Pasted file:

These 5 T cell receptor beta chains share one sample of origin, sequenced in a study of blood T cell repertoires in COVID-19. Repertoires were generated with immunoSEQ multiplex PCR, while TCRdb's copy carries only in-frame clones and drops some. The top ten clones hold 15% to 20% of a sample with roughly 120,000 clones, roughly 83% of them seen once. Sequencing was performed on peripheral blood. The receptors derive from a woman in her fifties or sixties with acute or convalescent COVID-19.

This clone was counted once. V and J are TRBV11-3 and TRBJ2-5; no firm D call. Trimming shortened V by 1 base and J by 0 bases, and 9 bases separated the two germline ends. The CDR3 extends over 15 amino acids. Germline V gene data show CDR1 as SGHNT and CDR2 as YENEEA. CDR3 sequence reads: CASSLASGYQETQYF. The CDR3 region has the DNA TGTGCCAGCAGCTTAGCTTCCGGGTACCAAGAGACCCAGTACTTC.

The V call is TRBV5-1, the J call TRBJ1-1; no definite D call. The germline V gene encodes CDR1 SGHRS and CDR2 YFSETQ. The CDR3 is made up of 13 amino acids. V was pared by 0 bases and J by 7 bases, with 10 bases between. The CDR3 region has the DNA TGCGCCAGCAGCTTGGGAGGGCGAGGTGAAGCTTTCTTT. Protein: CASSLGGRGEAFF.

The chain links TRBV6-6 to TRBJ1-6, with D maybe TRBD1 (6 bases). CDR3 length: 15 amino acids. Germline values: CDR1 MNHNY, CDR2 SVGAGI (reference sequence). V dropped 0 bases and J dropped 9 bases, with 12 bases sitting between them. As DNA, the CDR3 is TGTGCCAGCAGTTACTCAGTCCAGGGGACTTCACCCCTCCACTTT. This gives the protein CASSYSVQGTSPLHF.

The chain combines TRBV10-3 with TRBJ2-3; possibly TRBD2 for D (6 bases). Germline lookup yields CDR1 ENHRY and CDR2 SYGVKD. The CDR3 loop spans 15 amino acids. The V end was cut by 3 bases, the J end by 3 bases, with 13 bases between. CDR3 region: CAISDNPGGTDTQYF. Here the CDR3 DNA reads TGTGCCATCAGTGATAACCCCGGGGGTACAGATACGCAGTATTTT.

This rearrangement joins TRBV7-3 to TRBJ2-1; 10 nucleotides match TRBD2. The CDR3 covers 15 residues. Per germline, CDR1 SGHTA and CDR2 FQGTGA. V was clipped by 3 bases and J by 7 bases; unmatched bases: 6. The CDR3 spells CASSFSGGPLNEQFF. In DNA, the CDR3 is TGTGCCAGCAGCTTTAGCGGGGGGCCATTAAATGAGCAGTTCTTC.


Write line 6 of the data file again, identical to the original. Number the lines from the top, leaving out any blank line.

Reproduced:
This rearrangement joins TRBV7-3 to TRBJ2-1; 10 nucleotides match TRBD2. The CDR3 covers 15 residues. Per germline, CDR1 SGHTA and CDR2 FQGTGA. V was clipped by 3 bases and J by 7 bases; unmatched bases: 6. The CDR3 spells CASSFSGGPLNEQFF. In DNA, the CDR3 is TGTGCCAGCAGCTTTAGCGGGGGGCCATTAAATGAGCAGTTCTTC.